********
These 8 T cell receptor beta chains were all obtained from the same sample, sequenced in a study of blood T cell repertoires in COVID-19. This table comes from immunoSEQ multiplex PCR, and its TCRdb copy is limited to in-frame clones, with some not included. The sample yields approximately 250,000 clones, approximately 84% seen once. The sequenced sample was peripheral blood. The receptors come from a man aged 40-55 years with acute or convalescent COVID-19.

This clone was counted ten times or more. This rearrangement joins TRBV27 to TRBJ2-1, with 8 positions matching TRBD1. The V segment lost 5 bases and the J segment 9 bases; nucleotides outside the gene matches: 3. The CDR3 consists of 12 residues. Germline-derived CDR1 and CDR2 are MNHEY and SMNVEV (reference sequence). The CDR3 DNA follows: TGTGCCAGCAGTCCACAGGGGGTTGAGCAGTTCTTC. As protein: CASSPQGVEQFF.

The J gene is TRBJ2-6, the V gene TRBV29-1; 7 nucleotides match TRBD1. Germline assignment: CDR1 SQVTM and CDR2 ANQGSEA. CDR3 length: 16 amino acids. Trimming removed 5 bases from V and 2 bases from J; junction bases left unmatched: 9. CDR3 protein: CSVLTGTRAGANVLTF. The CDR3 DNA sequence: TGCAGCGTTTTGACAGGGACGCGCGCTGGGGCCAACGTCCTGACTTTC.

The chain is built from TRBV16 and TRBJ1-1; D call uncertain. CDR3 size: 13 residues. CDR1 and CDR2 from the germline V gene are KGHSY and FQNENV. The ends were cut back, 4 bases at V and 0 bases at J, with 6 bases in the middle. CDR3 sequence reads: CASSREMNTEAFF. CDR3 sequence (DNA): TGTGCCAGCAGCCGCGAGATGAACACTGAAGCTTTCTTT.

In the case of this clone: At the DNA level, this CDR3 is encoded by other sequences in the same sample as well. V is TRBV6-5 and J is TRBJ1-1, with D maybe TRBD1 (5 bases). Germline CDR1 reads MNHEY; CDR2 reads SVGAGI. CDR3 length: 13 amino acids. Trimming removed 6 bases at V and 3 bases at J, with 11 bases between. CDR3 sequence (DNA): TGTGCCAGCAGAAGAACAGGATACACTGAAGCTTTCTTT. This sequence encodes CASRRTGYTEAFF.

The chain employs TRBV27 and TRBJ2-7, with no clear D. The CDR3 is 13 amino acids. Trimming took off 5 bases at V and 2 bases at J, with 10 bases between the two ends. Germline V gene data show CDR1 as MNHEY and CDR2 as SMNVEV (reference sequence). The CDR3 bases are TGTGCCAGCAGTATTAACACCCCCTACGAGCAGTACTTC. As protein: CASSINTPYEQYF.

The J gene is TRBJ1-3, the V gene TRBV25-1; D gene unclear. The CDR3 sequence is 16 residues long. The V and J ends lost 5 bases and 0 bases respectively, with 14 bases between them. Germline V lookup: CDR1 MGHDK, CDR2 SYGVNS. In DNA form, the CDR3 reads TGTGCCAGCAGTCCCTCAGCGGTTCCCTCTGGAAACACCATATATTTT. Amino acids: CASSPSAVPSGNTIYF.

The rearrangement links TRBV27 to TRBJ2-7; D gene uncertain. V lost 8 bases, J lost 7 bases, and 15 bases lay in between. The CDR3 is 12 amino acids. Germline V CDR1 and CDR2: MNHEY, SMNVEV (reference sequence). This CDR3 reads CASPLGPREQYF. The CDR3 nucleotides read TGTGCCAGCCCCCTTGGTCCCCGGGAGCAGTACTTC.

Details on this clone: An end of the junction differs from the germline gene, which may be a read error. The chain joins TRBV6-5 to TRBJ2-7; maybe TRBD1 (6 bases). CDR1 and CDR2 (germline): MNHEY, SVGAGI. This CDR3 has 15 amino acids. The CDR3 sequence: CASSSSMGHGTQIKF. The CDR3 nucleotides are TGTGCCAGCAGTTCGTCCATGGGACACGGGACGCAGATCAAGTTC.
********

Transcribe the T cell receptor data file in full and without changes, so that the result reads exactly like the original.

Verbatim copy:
These 8 T cell receptor beta chains were all obtained from the same sample, sequenced in a study of blood T cell repertoires in COVID-19. This table comes from immunoSEQ multiplex PCR, and its TCRdb copy is limited to in-frame clones, with some not included. The sample yields approximately 250,000 clones, approximately 84% seen once. The sequenced sample was peripheral blood. The receptors come from a man aged 40-55 years with acute or convalescent COVID-19.

This clone was counted ten times or more. This rearrangement joins TRBV27 to TRBJ2-1, with 8 positions matching TRBD1. The V segment lost 5 bases and the J segment 9 bases; nucleotides outside the gene matches: 3. The CDR3 consists of 12 residues. Germline-derived CDR1 and CDR2 are MNHEY and SMNVEV (reference sequence). The CDR3 DNA follows: TGTGCCAGCAGTCCACAGGGGGTTGAGCAGTTCTTC. As protein: CASSPQGVEQFF.

The J gene is TRBJ2-6, the V gene TRBV29-1; 7 nucleotides match TRBD1. Germline assignment: CDR1 SQVTM and CDR2 ANQGSEA. CDR3 length: 16 amino acids. Trimming removed 5 bases from V and 2 bases from J; junction bases left unmatched: 9. CDR3 protein: CSVLTGTRAGANVLTF. The CDR3 DNA sequence: TGCAGCGTTTTGACAGGGACGCGCGCTGGGGCCAACGTCCTGACTTTC.

The chain is built from TRBV16 and TRBJ1-1; D call uncertain. CDR3 size: 13 residues. CDR1 and CDR2 from the germline V gene are KGHSY and FQNENV. The ends were cut back, 4 bases at V and 0 bases at J, with 6 bases in the middle. CDR3 sequence reads: CASSREMNTEAFF. CDR3 sequence (DNA): TGTGCCAGCAGCCGCGAGATGAACACTGAAGCTTTCTTT.

In the case of this clone: At the DNA level, this CDR3 is encoded by other sequences in the same sample as well. V is TRBV6-5 and J is TRBJ1-1, with D maybe TRBD1 (5 bases). Germline CDR1 reads MNHEY; CDR2 reads SVGAGI. CDR3 length: 13 amino acids. Trimming removed 6 bases at V and 3 bases at J, with 11 bases between. CDR3 sequence (DNA): TGTGCCAGCAGAAGAACAGGATACACTGAAGCTTTCTTT. This sequence encodes CASRRTGYTEAFF.

The chain employs TRBV27 and TRBJ2-7, with no clear D. The CDR3 is 13 amino acids. Trimming took off 5 bases at V and 2 bases at J, with 10 bases between the two ends. Germline V gene data show CDR1 as MNHEY and CDR2 as SMNVEV (reference sequence). The CDR3 bases are TGTGCCAGCAGTATTAACACCCCCTACGAGCAGTACTTC. As protein: CASSINTPYEQYF.

The J gene is TRBJ1-3, the V gene TRBV25-1; D gene unclear. The CDR3 sequence is 16 residues long. The V and J ends lost 5 bases and 0 bases respectively, with 14 bases between them. Germline V lookup: CDR1 MGHDK, CDR2 SYGVNS. In DNA form, the CDR3 reads TGTGCCAGCAGTCCCTCAGCGGTTCCCTCTGGAAACACCATATATTTT. Amino acids: CASSPSAVPSGNTIYF.

The rearrangement links TRBV27 to TRBJ2-7; D gene uncertain. V lost 8 bases, J lost 7 bases, and 15 bases lay in between. The CDR3 is 12 amino acids. Germline V CDR1 and CDR2: MNHEY, SMNVEV (reference sequence). This CDR3 reads CASPLGPREQYF. The CDR3 nucleotides read TGTGCCAGCCCCCTTGGTCCCCGGGAGCAGTACTTC.

Details on this clone: An end of the junction differs from the germline gene, which may be a read error. The chain joins TRBV6-5 to TRBJ2-7; maybe TRBD1 (6 bases). CDR1 and CDR2 (germline): MNHEY, SVGAGI. This CDR3 has 15 amino acids. The CDR3 sequence: CASSSSMGHGTQIKF. The CDR3 nucleotides are TGTGCCAGCAGTTCGTCCATGGGACACGGGACGCAGATCAAGTTC.